The Idea

I've enjoyed Cinderella's story when I first heard it a long time ago. A perfectly fitting shoe, that was almost literally the key to a kingdom, just seemed to me to be a very useful item to have. And when I was first told the story, I hadn't imagined the shoes to be the diamond-like translucent cold bluish-white distant jewelry items that they're typically depicted as in the films. True to a young child's imagination, the shoes of my dreams were rather all colorful inviting things of beauty, almost living magical artefacts. Of a nature more like the stained glass used to tell stories in the windows of churches, or the infinitely changing colored patterns that one can see when looking through a kaleidoscope.

Much more recently, I played around with a later fascination of mine, fractals. When I imagined to recognize the shape of women's stilettos in a random fractal, Cinderella's story came back to me. And I started to wonder what her shoes might have looked like, what her story might have been like, if the fairy godmother had given to Cinderella shoes of ephemeral fractals. That's a story I wanted to explore…

The Technology

Fractal flames are what I'd consider an own class of fractals, slightly less mathematical and mechanical, with more degrees of freedom (of expression?). When one is seeking good results, they can be fairly computationally intensive. But it's astonishing what kind of computing power is available in the cloud on a temporary basis, for hardly more money than even a well-made wooden shoe would cost, let alone Cinderella's priceless glass ones. Using that compute-on-demand infrastructure, and trying out different widely available software packages, I produced a base set of 1 000 000 (that's one million!) randomly generated fractal flames.

Now, the issue with this kind of almost randomly computer-generated images is that the computer has a hard time telling good from bad quality. Many of the generated images lacked clarity and definition, or attractive features, or were for other reasons just too ordinary to be of much artistic interest to me. But there were true gems in there, too, no doubt about it. Finding a couple good ones by chance was easy. Now finding a significant number of the best ones, that would be a challenge. But lo and behold, AI (artificial intelligence) and its subset, machine learning, have also progressed to a degree that they can be implemented with ease for many use cases. This was one of them. Using a low-code machine learning toolkit, I was after a number of tries and the initial manual categorization of a couple hundred fractals for training purposes able to implement two consecutive image classifying filters. The first one to separate technically bad images from acceptable ones, and the second one to identify truly interesting fractals of all sorts. And gone were over two three quarters of all fractals. These will never see the light of day.

The Art

The reduction still left me with well over 100 000 high-quality fractals, to enjoy, to judge, and to use. I first tried to sift through the remaining fractals and be picky about it. Thus, I ended up choosing around 100 items, ones that I really liked for one reason or another. However, 100 was too few, and too many, at the same time. I wanted to show (off) some of my favorites, but I also wanted to show the incredible choice that Cinderella would've had with fractal shoes. To give things an additional twist, I had always imagined Cinderella's dance at court to play out on a checkerboard floor. Obviously not the classic chess 8x8, as this was a grand event with the whole court in attendance, and everyone gliding around on the dance floor like majestic swans. I finally settled for a 32x32 board, thus with 1 024 squares. By far not enough to fit all the courtiers that centuries ago gathered at Versailles, but appropriate for my vision of Cinderella's dance.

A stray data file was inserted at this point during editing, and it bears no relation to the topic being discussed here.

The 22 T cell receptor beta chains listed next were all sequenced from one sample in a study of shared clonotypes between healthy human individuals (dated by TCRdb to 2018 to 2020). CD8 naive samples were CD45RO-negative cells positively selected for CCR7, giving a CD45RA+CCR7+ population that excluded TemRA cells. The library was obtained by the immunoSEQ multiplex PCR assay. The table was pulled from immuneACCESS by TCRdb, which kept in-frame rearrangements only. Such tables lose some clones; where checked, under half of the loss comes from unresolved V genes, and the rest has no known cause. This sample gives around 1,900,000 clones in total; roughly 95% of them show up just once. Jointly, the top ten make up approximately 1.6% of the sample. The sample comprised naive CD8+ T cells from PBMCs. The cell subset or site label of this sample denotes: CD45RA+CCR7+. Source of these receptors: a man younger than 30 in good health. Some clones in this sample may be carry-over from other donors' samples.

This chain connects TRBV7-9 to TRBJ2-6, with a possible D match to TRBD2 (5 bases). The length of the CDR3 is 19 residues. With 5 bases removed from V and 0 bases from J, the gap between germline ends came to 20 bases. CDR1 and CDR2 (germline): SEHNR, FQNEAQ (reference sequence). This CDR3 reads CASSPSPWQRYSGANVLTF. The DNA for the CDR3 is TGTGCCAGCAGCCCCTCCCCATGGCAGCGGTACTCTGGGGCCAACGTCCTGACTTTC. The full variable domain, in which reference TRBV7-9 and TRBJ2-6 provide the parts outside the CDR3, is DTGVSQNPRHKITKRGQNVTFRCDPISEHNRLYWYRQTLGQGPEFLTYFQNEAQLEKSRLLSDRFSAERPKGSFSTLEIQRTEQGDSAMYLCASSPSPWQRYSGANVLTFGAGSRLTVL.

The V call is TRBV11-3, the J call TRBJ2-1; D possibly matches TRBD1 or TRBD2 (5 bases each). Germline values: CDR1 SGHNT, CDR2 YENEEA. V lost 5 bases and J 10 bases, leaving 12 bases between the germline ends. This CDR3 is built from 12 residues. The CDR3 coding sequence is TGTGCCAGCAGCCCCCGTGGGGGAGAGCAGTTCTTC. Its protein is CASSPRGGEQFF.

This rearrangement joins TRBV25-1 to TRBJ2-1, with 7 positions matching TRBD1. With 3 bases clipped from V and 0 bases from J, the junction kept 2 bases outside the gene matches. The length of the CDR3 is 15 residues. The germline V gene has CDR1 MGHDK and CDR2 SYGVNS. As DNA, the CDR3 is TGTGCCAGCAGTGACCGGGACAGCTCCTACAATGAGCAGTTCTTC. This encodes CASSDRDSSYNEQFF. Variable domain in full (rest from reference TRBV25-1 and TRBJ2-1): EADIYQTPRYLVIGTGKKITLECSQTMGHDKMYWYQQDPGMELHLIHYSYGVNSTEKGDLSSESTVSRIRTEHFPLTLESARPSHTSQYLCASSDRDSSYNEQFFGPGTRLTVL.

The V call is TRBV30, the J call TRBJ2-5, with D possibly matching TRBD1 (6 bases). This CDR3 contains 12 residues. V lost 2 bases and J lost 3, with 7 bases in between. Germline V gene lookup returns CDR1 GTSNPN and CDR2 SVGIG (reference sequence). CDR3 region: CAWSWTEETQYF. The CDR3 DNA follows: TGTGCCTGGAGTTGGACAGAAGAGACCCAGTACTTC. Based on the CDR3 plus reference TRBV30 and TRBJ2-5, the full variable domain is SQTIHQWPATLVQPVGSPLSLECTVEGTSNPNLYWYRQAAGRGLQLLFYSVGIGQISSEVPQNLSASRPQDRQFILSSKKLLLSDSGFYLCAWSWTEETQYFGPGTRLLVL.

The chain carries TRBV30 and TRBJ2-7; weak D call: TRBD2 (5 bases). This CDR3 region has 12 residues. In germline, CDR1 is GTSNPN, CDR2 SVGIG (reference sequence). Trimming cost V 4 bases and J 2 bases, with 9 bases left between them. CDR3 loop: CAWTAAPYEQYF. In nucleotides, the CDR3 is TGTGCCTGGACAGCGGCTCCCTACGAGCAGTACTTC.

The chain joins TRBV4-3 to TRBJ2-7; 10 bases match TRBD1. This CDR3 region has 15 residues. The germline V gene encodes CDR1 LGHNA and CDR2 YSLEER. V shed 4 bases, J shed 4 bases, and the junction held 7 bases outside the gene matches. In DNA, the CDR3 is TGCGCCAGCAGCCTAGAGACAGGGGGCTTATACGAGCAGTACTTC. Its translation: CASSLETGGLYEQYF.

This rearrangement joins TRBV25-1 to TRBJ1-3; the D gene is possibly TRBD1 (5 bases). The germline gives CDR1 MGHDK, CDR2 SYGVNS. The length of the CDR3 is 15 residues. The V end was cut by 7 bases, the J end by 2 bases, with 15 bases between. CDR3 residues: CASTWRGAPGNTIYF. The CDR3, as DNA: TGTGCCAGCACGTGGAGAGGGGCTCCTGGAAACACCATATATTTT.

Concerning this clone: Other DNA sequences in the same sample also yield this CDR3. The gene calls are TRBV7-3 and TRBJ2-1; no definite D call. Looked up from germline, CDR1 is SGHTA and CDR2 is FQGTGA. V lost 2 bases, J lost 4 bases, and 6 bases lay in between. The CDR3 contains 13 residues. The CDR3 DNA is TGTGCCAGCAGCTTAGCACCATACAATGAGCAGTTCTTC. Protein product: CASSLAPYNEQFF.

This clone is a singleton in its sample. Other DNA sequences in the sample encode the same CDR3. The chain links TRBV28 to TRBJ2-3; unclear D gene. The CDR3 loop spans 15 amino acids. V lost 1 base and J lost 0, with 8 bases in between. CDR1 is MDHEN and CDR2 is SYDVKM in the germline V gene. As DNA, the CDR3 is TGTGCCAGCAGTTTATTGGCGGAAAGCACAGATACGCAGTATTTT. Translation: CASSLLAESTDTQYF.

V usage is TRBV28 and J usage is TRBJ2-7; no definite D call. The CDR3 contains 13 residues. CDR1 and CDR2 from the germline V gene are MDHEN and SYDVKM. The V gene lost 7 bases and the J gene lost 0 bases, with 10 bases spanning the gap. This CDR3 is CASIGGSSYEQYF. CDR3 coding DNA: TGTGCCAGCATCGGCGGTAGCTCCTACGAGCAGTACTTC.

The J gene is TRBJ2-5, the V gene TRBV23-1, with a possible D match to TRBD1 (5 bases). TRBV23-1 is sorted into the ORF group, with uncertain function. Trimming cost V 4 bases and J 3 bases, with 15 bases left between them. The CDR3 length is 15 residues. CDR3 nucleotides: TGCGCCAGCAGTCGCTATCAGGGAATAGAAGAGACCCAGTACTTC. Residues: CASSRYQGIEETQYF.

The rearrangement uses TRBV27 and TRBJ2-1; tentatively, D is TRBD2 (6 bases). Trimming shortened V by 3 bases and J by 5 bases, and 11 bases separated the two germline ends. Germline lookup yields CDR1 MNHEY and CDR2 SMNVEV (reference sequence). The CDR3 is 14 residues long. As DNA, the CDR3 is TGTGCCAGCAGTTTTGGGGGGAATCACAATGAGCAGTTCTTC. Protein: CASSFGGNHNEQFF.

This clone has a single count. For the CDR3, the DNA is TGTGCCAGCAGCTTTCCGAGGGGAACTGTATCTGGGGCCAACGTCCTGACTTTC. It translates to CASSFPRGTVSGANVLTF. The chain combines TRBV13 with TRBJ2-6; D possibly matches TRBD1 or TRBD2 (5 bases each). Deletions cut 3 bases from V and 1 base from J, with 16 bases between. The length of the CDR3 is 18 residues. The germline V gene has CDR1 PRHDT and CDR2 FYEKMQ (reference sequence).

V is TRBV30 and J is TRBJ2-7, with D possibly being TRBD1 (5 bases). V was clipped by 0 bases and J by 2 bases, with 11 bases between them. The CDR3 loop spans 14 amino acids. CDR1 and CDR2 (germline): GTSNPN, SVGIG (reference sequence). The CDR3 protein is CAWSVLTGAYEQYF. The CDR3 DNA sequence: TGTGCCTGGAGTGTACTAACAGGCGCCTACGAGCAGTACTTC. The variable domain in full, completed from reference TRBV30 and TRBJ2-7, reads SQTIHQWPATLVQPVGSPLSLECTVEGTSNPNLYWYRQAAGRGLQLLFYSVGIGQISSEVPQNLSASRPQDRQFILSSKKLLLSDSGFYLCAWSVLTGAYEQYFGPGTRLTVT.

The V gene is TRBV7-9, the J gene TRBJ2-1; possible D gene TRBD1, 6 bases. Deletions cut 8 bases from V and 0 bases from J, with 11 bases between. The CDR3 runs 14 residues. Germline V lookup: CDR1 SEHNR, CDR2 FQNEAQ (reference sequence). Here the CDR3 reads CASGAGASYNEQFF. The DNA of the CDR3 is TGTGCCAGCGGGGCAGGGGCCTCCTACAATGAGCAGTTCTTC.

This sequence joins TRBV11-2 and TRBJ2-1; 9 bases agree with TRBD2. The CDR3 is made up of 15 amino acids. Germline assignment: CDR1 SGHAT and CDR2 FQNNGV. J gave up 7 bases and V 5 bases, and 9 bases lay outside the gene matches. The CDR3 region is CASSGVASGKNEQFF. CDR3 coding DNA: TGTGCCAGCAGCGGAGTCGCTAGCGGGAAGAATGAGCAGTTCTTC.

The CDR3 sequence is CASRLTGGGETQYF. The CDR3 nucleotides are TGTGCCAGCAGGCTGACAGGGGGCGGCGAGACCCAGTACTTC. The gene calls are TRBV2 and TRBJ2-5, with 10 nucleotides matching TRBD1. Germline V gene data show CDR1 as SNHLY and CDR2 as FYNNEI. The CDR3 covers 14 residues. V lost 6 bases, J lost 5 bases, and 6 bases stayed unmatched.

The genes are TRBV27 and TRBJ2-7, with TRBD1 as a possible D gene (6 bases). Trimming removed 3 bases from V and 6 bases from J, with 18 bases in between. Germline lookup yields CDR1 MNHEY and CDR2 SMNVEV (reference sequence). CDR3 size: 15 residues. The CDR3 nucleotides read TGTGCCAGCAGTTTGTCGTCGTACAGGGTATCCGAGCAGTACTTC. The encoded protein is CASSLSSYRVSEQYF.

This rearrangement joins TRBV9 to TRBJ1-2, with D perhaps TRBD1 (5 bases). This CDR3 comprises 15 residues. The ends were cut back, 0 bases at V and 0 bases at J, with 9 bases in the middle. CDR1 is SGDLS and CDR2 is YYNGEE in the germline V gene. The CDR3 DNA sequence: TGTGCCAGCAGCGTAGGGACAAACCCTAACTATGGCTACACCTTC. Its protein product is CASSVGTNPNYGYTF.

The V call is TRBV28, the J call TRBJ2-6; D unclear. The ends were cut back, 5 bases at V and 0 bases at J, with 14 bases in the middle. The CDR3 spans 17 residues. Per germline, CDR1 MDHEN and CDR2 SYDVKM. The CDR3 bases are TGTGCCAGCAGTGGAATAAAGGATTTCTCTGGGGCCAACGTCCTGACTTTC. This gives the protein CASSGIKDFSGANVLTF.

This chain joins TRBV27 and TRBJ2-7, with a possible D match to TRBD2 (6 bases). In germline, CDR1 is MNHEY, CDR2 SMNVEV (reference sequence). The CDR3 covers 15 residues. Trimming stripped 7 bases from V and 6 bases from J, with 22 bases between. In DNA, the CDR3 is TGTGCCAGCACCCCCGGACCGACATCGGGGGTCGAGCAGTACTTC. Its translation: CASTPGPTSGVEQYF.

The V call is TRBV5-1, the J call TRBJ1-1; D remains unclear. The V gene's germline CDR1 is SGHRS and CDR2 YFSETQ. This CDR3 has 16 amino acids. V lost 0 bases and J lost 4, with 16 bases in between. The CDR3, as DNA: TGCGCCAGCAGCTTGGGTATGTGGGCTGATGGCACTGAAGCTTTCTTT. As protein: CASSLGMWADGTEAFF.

On this oversized checkerboard, I strategically placed 32 fractal pieces of my most favored ones. Maybe they're 32 pieces that represent 32 courtiers vying for the King's attention and observing each other? Or is it 32 pieces that represent 32 choices of shoes for Cinderella? Or 32 pieces that represent the visual proximity of 32 colorful images? Or all of those or none? With certainty, 32 pieces that make up only 1/32th of the checkerboard. The reminder of the board, I filled with the help of a custom algorithm, and some manual nudging, taking the fitting pieces from the thousands and thousands of beautiful fractals still vying for my (and the algorithm's) attention. In the end, 1 024 fractals were placed, each separately on its square on the 32x32 checkerboard, but also all together as part of one tapestry telling the tale of another Cinderella, one aware of fractals. You may wonder, where is the tapestry? Patience, all will be revealed, in due time!

And while I did all this coding, running, sifting, sorting and placing, I read up on Cinderella's tale. And realized that the tale that inspired my vision did not originate from the almost contemporary children's movies. They're in fact usually based on a much older tale, put to paper by one Charles Perrault in the 17th century, and called Cendrillon ou la Petite Pantoufle de verre. To pay homage to the Frenchman's tale, this work of art shall become known as Cendrillon.